Daily Management Review

Fastest Growth In Over Two Years Reported For U.S. Second-Quarter GDP, Rate Revised Up


08/30/2017




Fastest Growth In Over Two Years Reported For U.S. Second-Quarter GDP, Rate Revised Up
Notching its quickest pace in more than two years, the U.S. economy grew faster than initially thought in the second quarter. And at the start of the third quarter, there are signs that the momentum was sustained.
 
The Commerce Department said in its second estimate on Wednesday, gross domestic product increased at a 3.0 percent annual rate in the April-June period. Robust consumer spending as well as strong business investment was reflected by the upward revision from the 2.6 percent pace reported last month.
 
Following a 1.2 percent pace in the January-March period, growth last quarter was the best since the first quarter of 2015. Second-quarter GDP growth would be raised to a 2.7 percent rate, economists had expected.
 
The economy maintained its stamina early in the third quarter, suggests retail sales and business spending data so far. The growth of Hurricane Harvey, which devastated parts of Texas, saw limited impact according to economists.
 
“The impact on the national economy will be minor,” said Gus Faucher, chief economist at PNC Financial Services in Pittsburgh. “While some output will be lost in the wake of the storm, most of the difference will be made up in the months ahead.”
 
3.4 percent rate is the expected growth estimates for the third quarter. adding 237,000 jobs to their payrolls, private employers ramped up hiring in August, showed other data on Wednesday.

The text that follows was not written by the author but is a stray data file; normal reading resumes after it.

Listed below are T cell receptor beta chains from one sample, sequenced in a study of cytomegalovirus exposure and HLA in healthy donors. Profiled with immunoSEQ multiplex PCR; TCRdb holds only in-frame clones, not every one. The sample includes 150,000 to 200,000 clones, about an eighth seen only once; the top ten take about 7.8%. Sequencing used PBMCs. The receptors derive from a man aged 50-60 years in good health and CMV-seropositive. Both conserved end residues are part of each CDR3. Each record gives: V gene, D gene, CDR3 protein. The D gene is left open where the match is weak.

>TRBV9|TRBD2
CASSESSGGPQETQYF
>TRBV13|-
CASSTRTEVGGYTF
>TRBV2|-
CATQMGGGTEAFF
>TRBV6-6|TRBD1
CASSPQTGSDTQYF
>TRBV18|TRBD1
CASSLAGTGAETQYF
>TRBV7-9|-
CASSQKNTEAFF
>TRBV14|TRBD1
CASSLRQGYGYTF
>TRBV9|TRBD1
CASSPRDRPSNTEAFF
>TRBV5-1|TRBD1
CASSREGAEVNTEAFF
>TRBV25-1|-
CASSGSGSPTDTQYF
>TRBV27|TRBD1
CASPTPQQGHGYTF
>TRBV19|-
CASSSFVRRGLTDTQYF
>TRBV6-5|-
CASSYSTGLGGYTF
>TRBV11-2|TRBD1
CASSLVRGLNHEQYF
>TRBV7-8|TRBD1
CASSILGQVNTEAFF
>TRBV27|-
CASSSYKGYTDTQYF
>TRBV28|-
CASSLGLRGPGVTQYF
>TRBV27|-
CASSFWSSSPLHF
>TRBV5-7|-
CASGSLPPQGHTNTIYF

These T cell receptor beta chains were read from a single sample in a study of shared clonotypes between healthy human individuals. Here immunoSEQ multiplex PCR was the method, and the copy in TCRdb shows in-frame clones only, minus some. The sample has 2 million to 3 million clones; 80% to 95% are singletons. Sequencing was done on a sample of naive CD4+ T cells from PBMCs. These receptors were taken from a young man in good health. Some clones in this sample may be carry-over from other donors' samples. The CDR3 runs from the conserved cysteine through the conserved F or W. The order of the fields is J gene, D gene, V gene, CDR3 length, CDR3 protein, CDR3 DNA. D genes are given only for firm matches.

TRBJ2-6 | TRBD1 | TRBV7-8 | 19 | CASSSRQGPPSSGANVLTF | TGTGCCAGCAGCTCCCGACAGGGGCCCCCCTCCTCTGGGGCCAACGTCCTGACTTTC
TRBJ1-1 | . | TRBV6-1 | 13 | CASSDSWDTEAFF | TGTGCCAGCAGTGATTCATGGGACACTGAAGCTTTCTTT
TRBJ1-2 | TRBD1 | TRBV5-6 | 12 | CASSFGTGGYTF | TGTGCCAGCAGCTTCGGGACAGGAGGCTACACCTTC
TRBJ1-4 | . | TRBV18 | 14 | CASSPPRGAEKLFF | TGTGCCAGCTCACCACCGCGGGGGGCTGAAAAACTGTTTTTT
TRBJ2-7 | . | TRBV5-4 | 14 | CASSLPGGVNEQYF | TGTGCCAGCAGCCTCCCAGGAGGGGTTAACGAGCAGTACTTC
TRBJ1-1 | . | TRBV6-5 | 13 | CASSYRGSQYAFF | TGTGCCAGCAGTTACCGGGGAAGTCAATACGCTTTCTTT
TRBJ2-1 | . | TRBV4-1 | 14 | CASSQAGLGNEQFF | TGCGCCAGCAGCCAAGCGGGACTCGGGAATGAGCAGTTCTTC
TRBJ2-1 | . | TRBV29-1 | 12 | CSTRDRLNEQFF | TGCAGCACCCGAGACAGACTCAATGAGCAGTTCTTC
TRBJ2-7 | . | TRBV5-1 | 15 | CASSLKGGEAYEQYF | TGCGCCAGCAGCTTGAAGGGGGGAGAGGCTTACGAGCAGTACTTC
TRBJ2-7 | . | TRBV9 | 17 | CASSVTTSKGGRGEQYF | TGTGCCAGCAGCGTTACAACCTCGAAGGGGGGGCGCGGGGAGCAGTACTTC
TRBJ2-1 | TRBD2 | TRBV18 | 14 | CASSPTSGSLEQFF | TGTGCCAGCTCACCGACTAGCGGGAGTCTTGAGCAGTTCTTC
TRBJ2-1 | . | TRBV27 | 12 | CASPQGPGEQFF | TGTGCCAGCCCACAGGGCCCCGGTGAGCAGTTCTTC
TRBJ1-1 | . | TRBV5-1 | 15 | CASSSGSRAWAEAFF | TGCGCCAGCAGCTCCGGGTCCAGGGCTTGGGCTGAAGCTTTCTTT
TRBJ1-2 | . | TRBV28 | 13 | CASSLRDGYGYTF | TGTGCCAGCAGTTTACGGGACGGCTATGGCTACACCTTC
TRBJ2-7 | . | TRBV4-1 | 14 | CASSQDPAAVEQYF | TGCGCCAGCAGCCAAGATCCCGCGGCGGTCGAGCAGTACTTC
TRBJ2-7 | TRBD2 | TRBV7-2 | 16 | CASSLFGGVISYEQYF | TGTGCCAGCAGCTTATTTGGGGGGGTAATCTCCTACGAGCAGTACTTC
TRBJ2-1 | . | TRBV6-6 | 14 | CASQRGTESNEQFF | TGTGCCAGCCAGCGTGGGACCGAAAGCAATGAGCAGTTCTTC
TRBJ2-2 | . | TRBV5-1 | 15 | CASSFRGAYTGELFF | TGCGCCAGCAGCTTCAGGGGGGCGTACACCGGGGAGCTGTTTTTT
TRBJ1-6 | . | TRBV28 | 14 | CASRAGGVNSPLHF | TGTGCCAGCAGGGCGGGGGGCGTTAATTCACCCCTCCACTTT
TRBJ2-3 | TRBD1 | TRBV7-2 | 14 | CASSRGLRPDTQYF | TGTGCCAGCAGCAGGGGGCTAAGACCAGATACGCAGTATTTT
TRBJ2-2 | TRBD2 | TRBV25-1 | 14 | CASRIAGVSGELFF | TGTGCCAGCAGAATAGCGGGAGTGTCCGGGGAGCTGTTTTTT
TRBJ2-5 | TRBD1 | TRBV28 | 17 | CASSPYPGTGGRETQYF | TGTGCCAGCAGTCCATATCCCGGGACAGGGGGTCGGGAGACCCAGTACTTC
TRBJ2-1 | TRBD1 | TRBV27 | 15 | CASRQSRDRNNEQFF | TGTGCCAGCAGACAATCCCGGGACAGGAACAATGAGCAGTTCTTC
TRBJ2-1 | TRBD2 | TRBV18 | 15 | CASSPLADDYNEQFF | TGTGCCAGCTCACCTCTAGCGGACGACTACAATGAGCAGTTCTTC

The government’s more comprehensive employment report is expected on Friday, which is expected to show solid job gains in August and diminishing labor market slack, and the ADP National Employment Report was released ahead of that report.
 
The economy grew 2.1 percent in the first half of 2017 with GDP quickening in the second quarter. economists said it was unlikely growth this year would breach Republican President Donald Trump’s ambitious 3.0 percent target while that was up from the 1.9 percent reported last month.
 
“Underlying domestic demand in the economy is consistent with near three percent growth but the supply-side of the economy is not capable of delivering such a pace of growth at this point,” said John Ryding, chief economist at RDQ Economics in New York. 
 
infrastructure spending to boost growth, deregulation and tax cuts are being targeted by the Trump administration. However, it is yet to articulate plans for tax reform and infrastructure and has so far failed to pass any economic legislation.
 
Debating and passing of the tax reform legislation before the end of the year by the Republican-controlled U.S. Congress has slim chances. So far, neither business or consumer confidence have been hurt by the political gridlock in Washington.
 
Growing at a 3.3 percent rate, the fastest in a year, and reflecting more spending on motor vehicles, cellphones, housing and utilities than previously estimated, was consumer spending, which makes up more than two-thirds of the U.S. economy.
 
That accounted for the bulk of the pickup in economic growth in the second quarter and was revised up from the 2.8 percent pace reported in July.
 
But reduced saving amid sluggish wage gains was the result of the stronger consumer spending. In the first quarter, the saving rate slipped to 3.7 percent from 3.9 percent. The second-quarter saving rate was previously reported at 3.8 percent.
 
(Souorce:www.reuters.com) 






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